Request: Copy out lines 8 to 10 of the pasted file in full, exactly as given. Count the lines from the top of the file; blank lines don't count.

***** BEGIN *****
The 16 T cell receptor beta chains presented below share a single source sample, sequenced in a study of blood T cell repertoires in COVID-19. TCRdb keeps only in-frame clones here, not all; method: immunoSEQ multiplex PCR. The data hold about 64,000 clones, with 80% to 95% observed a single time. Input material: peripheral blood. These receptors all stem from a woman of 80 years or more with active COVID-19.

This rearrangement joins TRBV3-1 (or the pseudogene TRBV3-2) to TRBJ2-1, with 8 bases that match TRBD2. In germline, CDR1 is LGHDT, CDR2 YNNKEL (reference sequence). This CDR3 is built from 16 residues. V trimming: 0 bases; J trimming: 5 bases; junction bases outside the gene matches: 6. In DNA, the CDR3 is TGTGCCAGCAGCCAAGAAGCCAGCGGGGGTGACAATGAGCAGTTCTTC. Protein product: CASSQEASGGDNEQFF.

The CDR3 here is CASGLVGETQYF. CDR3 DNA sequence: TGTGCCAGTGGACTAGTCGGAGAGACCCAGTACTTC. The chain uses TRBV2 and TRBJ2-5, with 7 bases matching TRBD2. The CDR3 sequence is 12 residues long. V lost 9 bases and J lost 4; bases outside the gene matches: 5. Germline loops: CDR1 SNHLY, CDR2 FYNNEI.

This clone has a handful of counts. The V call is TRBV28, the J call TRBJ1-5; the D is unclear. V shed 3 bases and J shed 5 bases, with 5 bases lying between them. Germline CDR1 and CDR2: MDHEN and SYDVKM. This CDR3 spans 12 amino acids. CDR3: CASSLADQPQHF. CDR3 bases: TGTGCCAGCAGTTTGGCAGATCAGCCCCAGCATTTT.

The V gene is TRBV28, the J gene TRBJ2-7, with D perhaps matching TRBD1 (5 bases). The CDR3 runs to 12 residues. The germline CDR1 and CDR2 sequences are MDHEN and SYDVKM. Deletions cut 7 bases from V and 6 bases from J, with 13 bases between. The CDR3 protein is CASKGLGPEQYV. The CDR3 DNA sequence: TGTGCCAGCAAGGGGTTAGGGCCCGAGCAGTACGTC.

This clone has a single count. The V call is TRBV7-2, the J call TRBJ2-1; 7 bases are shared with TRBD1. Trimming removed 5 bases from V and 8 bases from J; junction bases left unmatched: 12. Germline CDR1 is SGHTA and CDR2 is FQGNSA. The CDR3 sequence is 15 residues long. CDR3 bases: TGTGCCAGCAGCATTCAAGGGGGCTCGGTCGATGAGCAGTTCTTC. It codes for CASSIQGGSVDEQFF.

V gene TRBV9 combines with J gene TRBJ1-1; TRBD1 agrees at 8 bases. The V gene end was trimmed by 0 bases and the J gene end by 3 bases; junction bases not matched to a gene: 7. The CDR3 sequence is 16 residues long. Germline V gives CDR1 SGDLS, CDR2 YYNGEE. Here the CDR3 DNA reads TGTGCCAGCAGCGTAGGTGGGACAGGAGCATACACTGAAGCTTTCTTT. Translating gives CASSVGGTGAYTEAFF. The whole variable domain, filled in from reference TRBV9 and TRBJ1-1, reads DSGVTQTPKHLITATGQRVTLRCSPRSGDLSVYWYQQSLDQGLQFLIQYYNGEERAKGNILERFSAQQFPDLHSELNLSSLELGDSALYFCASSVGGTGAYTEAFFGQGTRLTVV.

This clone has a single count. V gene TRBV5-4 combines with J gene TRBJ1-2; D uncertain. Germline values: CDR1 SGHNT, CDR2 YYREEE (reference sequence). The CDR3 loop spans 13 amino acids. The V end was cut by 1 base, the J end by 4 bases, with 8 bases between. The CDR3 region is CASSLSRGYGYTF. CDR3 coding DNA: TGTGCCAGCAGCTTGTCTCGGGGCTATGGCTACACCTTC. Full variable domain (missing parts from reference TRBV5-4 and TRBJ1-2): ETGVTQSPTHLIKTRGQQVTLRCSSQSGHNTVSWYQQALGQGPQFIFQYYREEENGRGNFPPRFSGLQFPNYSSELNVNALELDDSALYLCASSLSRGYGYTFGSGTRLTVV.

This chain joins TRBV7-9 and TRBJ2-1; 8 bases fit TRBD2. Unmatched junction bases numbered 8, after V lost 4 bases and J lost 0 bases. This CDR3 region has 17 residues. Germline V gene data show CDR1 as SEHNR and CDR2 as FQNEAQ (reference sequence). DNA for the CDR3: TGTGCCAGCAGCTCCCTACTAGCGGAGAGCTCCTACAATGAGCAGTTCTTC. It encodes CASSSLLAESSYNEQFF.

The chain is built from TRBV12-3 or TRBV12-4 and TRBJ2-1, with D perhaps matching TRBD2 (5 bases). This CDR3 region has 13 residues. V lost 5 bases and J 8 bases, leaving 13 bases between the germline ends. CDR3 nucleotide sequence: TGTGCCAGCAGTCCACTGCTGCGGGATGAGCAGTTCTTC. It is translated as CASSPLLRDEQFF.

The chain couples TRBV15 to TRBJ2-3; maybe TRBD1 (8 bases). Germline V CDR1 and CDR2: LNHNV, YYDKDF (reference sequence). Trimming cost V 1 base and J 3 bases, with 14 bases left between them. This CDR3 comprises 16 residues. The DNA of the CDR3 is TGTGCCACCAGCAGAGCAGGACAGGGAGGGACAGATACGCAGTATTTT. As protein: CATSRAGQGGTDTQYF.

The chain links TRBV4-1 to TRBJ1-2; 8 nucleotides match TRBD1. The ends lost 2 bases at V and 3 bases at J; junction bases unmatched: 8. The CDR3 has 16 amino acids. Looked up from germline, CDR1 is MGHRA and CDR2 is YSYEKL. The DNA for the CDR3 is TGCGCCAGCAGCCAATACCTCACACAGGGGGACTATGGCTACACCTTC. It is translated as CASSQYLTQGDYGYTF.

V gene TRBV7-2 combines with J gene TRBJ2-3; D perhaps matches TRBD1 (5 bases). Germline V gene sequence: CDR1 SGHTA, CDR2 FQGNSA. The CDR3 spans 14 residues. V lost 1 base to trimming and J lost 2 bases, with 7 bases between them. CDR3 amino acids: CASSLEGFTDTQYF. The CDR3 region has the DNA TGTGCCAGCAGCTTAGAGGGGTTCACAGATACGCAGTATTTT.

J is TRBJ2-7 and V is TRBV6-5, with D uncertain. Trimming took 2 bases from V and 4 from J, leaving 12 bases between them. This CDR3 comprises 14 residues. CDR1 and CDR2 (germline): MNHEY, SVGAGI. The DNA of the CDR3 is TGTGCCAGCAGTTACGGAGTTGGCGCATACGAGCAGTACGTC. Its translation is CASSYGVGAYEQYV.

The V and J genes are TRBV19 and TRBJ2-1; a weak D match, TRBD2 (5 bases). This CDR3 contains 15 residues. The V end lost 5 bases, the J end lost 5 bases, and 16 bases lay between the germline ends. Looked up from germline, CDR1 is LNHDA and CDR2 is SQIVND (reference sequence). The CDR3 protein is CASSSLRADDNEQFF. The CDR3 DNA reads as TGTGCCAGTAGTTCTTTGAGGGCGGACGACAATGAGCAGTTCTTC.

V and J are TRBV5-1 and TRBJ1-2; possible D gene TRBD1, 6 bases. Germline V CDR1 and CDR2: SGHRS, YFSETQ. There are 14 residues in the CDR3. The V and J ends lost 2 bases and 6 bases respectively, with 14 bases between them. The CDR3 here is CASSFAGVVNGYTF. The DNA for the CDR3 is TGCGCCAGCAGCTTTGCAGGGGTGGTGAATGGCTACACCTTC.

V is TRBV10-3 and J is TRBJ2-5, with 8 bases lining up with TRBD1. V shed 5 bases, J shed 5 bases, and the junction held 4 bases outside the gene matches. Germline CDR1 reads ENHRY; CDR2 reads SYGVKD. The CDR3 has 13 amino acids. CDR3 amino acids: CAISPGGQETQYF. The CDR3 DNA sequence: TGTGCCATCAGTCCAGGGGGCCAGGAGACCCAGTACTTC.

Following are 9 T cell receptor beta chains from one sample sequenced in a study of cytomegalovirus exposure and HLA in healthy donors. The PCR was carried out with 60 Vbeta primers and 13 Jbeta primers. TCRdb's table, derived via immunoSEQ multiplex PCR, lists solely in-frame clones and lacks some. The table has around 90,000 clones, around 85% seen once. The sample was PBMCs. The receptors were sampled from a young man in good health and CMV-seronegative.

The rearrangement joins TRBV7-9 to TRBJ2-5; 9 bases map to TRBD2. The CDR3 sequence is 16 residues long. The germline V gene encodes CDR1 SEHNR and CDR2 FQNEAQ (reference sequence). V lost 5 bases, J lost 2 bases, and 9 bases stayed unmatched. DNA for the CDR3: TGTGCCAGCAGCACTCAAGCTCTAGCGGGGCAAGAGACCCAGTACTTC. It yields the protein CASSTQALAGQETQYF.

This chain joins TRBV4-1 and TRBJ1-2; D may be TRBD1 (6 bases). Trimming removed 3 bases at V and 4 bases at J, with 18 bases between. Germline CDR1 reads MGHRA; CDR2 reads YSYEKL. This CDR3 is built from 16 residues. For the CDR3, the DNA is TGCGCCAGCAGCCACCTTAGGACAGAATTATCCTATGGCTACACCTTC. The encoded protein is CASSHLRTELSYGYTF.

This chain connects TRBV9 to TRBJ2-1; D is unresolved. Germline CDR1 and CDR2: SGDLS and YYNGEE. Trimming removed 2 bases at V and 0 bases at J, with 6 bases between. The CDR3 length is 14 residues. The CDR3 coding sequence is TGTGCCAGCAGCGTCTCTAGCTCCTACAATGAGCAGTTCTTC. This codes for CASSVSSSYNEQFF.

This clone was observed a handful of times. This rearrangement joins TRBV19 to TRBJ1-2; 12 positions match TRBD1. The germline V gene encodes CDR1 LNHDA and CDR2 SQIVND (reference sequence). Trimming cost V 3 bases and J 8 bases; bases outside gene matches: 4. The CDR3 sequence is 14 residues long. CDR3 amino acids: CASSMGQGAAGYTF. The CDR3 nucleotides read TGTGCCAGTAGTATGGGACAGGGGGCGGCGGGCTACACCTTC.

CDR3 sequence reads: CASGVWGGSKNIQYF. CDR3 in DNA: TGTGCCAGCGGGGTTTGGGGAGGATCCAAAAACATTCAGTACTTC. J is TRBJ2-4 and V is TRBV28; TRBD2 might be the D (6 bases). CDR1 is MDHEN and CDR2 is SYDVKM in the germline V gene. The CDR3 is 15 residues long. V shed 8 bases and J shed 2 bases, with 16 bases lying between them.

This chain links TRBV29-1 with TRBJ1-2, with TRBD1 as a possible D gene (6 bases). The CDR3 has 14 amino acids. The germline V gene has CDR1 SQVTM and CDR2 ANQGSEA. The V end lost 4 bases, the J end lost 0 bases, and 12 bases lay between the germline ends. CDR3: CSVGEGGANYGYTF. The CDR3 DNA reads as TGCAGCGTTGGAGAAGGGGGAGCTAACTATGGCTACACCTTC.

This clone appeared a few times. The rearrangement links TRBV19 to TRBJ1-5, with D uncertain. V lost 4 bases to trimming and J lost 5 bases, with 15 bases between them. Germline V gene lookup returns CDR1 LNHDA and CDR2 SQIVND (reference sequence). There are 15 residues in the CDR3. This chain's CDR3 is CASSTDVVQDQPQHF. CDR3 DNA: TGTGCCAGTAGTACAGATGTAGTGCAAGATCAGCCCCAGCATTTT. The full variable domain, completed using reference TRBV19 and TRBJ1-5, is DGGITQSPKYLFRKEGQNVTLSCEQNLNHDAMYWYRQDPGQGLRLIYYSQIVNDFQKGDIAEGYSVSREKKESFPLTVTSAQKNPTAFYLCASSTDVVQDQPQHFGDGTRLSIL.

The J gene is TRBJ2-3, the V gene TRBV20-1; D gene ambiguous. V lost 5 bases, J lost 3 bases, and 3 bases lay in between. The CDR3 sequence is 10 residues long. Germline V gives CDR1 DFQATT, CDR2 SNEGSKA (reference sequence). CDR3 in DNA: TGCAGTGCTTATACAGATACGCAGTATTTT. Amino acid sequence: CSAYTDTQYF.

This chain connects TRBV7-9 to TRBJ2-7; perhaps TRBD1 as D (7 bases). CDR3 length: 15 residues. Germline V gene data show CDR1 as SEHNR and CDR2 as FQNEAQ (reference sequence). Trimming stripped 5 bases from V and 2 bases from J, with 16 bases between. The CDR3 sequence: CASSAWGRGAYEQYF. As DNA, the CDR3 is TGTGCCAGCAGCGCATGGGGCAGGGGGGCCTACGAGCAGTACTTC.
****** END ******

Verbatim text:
This clone has a single count. V gene TRBV5-4 combines with J gene TRBJ1-2; D uncertain. Germline values: CDR1 SGHNT, CDR2 YYREEE (reference sequence). The CDR3 loop spans 13 amino acids. The V end was cut by 1 base, the J end by 4 bases, with 8 bases between. The CDR3 region is CASSLSRGYGYTF. CDR3 coding DNA: TGTGCCAGCAGCTTGTCTCGGGGCTATGGCTACACCTTC. Full variable domain (missing parts from reference TRBV5-4 and TRBJ1-2): ETGVTQSPTHLIKTRGQQVTLRCSSQSGHNTVSWYQQALGQGPQFIFQYYREEENGRGNFPPRFSGLQFPNYSSELNVNALELDDSALYLCASSLSRGYGYTFGSGTRLTVV.

This chain joins TRBV7-9 and TRBJ2-1; 8 bases fit TRBD2. Unmatched junction bases numbered 8, after V lost 4 bases and J lost 0 bases. This CDR3 region has 17 residues. Germline V gene data show CDR1 as SEHNR and CDR2 as FQNEAQ (reference sequence). DNA for the CDR3: TGTGCCAGCAGCTCCCTACTAGCGGAGAGCTCCTACAATGAGCAGTTCTTC. It encodes CASSSLLAESSYNEQFF.

The chain is built from TRBV12-3 or TRBV12-4 and TRBJ2-1, with D perhaps matching TRBD2 (5 bases). This CDR3 region has 13 residues. V lost 5 bases and J 8 bases, leaving 13 bases between the germline ends. CDR3 nucleotide sequence: TGTGCCAGCAGTCCACTGCTGCGGGATGAGCAGTTCTTC. It is translated as CASSPLLRDEQFF.